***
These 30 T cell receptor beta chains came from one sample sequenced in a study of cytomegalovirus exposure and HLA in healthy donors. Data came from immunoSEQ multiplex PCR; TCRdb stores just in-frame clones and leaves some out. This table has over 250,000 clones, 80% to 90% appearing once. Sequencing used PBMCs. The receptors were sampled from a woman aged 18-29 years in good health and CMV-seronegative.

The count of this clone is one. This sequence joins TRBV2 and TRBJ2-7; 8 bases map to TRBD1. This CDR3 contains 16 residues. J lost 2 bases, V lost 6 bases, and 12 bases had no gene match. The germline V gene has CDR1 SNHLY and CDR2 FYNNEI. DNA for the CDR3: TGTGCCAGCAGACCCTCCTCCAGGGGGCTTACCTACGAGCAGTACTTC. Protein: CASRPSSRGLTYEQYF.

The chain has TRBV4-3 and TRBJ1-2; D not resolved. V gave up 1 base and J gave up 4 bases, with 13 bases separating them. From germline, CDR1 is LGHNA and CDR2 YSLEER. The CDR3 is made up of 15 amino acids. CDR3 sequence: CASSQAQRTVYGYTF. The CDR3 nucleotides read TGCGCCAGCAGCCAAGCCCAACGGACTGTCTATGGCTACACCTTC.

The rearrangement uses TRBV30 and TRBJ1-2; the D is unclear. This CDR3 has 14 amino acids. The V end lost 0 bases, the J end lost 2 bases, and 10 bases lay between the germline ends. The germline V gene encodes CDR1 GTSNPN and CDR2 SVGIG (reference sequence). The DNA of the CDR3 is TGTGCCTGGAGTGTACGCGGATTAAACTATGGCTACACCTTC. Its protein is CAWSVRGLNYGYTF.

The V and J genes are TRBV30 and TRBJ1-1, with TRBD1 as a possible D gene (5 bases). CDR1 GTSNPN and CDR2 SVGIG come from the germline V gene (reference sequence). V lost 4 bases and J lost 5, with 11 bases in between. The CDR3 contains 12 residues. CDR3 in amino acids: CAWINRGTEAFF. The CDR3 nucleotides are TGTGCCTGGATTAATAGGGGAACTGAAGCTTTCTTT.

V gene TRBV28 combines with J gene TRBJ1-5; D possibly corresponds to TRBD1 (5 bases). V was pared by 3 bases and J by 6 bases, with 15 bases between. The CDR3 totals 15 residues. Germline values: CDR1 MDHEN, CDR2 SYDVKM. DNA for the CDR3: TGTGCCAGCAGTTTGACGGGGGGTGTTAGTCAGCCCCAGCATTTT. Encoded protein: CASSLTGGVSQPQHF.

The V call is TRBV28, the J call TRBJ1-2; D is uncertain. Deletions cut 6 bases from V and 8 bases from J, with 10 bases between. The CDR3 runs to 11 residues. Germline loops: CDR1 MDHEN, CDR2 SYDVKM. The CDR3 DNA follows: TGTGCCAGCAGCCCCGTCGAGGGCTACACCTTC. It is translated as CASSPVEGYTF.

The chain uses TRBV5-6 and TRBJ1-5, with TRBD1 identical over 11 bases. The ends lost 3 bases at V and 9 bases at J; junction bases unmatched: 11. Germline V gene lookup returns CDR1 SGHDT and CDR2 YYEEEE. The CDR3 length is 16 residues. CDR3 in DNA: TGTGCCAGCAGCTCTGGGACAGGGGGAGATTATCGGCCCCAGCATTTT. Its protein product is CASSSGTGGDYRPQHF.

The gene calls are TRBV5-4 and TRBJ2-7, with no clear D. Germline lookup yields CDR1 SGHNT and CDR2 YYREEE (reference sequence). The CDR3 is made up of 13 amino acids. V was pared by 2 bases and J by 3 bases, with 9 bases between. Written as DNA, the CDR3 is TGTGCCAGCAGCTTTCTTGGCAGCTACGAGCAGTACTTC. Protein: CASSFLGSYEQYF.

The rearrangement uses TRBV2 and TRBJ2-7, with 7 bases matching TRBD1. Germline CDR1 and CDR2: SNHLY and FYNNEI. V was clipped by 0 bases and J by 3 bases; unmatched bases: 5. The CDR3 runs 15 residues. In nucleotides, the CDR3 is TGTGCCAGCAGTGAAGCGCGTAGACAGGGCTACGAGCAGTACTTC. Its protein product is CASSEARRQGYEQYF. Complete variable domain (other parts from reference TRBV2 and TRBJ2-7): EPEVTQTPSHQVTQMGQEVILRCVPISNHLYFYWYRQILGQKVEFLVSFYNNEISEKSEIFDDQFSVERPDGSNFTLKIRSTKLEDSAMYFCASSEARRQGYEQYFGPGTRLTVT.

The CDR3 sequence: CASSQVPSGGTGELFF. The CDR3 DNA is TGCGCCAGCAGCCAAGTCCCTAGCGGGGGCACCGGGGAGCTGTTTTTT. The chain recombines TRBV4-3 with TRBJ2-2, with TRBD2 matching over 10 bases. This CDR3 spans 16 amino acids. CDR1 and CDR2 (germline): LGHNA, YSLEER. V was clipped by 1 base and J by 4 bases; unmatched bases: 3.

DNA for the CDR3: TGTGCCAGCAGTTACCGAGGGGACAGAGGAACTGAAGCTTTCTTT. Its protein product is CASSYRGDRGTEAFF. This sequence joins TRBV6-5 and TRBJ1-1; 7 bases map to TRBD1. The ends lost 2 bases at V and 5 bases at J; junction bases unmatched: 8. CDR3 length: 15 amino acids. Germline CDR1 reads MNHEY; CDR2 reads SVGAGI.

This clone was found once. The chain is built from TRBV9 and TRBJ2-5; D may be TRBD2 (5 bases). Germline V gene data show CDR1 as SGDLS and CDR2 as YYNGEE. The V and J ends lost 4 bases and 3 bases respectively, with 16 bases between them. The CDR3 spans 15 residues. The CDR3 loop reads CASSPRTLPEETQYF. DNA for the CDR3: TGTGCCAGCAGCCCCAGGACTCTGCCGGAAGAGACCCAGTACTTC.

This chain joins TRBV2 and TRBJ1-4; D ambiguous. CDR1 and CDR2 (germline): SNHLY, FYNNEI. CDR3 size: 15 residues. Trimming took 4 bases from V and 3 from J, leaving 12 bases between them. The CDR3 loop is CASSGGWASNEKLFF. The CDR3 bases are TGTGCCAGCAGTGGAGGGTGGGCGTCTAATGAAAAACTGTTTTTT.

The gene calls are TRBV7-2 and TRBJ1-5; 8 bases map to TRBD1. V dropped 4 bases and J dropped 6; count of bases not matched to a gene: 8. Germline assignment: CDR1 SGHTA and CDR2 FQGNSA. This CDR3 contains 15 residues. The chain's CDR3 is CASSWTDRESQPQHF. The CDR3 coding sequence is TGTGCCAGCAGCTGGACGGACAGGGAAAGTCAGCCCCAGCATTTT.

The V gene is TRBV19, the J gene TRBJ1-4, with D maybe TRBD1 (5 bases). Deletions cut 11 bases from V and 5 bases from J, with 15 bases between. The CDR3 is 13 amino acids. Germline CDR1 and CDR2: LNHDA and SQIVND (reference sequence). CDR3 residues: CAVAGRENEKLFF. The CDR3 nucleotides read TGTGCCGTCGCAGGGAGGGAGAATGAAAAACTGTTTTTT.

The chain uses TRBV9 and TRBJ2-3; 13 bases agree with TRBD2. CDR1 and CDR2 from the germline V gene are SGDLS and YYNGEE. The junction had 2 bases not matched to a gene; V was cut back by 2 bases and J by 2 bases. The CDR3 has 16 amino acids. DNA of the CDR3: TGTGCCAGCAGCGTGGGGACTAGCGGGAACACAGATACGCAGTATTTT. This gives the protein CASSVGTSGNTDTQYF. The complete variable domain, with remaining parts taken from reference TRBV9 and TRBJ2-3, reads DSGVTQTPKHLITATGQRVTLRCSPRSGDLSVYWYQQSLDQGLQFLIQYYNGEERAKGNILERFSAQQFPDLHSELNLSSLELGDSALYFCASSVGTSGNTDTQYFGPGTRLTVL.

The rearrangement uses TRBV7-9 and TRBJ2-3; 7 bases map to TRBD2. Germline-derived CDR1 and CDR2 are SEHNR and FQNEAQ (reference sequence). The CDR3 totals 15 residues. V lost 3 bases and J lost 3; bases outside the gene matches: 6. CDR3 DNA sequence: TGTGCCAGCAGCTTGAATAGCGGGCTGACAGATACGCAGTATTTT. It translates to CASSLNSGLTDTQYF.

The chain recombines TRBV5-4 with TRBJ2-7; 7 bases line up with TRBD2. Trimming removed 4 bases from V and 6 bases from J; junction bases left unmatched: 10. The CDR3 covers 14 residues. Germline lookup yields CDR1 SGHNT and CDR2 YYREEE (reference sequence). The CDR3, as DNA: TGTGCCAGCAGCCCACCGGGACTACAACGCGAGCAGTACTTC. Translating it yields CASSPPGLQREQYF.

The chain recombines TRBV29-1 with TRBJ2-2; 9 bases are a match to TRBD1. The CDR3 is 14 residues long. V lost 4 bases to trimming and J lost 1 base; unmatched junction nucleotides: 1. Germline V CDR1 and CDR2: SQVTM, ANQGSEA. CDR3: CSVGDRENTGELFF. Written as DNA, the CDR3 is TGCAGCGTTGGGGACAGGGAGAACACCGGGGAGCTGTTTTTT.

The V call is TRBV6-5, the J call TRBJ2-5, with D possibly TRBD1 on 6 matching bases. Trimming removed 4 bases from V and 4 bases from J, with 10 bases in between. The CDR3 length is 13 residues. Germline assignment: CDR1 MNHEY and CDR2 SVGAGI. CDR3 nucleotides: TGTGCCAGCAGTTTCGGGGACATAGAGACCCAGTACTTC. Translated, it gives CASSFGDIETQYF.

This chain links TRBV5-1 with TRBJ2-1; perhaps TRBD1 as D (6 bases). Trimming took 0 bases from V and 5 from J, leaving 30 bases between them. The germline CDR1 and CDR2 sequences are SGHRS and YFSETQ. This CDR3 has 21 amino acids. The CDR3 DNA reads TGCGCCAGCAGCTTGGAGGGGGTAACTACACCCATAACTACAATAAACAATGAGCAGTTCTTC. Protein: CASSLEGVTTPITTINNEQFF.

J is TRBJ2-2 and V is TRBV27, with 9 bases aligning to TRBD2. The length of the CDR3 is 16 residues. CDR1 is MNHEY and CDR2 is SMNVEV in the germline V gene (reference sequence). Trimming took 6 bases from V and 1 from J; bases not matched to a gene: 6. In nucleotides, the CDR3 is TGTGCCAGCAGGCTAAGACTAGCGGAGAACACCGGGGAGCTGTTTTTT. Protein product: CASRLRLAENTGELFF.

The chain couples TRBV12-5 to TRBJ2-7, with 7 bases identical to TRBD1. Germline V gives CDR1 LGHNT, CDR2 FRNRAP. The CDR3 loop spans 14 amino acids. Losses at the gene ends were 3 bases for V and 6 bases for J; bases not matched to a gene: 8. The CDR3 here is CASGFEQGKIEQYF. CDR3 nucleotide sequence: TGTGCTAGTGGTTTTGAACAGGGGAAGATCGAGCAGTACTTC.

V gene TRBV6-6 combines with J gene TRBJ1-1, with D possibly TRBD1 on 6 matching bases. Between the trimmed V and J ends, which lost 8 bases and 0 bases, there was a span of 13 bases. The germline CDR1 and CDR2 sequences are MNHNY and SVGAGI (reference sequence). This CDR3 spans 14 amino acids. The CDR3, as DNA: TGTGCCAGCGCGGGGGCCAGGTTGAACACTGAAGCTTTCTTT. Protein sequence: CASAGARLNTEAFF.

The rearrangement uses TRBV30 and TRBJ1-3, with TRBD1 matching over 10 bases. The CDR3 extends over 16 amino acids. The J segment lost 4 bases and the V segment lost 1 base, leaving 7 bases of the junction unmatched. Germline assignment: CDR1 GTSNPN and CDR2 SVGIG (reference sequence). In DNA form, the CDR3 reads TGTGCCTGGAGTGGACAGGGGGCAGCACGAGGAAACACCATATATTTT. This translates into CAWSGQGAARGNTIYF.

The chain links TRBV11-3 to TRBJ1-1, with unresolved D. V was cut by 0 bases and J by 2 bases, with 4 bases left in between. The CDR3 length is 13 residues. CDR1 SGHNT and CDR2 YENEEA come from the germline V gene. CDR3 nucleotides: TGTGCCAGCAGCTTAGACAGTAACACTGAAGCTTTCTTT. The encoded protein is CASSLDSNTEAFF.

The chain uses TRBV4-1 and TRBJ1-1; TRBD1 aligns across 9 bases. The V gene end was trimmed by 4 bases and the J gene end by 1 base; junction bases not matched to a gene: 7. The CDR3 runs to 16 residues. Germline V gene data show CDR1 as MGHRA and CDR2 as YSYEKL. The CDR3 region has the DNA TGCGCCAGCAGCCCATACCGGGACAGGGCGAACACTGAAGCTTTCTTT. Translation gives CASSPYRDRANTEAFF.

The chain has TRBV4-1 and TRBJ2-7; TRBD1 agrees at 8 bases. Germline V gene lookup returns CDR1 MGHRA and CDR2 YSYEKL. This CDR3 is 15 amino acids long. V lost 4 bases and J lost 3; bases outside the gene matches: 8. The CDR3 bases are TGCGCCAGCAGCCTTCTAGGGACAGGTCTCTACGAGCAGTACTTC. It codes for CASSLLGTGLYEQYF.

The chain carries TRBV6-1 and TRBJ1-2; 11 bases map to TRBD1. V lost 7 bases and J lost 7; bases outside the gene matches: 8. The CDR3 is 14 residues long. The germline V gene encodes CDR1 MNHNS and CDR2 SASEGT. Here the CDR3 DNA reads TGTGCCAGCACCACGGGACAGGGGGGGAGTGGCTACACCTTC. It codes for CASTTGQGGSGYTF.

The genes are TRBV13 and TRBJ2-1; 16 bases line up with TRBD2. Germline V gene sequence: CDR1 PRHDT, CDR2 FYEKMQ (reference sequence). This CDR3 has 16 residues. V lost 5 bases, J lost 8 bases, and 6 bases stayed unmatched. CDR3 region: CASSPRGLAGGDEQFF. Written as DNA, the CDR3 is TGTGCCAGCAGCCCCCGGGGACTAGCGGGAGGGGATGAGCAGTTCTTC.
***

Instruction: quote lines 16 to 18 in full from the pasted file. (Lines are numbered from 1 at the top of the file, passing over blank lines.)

The V gene is TRBV19, the J gene TRBJ1-4, with D maybe TRBD1 (5 bases). Deletions cut 11 bases from V and 5 bases from J, with 15 bases between. The CDR3 is 13 amino acids. Germline CDR1 and CDR2: LNHDA and SQIVND (reference sequence). CDR3 residues: CAVAGRENEKLFF. The CDR3 nucleotides read TGTGCCGTCGCAGGGAGGGAGAATGAAAAACTGTTTTTT.

The chain uses TRBV9 and TRBJ2-3; 13 bases agree with TRBD2. CDR1 and CDR2 from the germline V gene are SGDLS and YYNGEE. The junction had 2 bases not matched to a gene; V was cut back by 2 bases and J by 2 bases. The CDR3 has 16 amino acids. DNA of the CDR3: TGTGCCAGCAGCGTGGGGACTAGCGGGAACACAGATACGCAGTATTTT. This gives the protein CASSVGTSGNTDTQYF. The complete variable domain, with remaining parts taken from reference TRBV9 and TRBJ2-3, reads DSGVTQTPKHLITATGQRVTLRCSPRSGDLSVYWYQQSLDQGLQFLIQYYNGEERAKGNILERFSAQQFPDLHSELNLSSLELGDSALYFCASSVGTSGNTDTQYFGPGTRLTVL.

The rearrangement uses TRBV7-9 and TRBJ2-3; 7 bases map to TRBD2. Germline-derived CDR1 and CDR2 are SEHNR and FQNEAQ (reference sequence). The CDR3 totals 15 residues. V lost 3 bases and J lost 3; bases outside the gene matches: 6. CDR3 DNA sequence: TGTGCCAGCAGCTTGAATAGCGGGCTGACAGATACGCAGTATTTT. It translates to CASSLNSGLTDTQYF.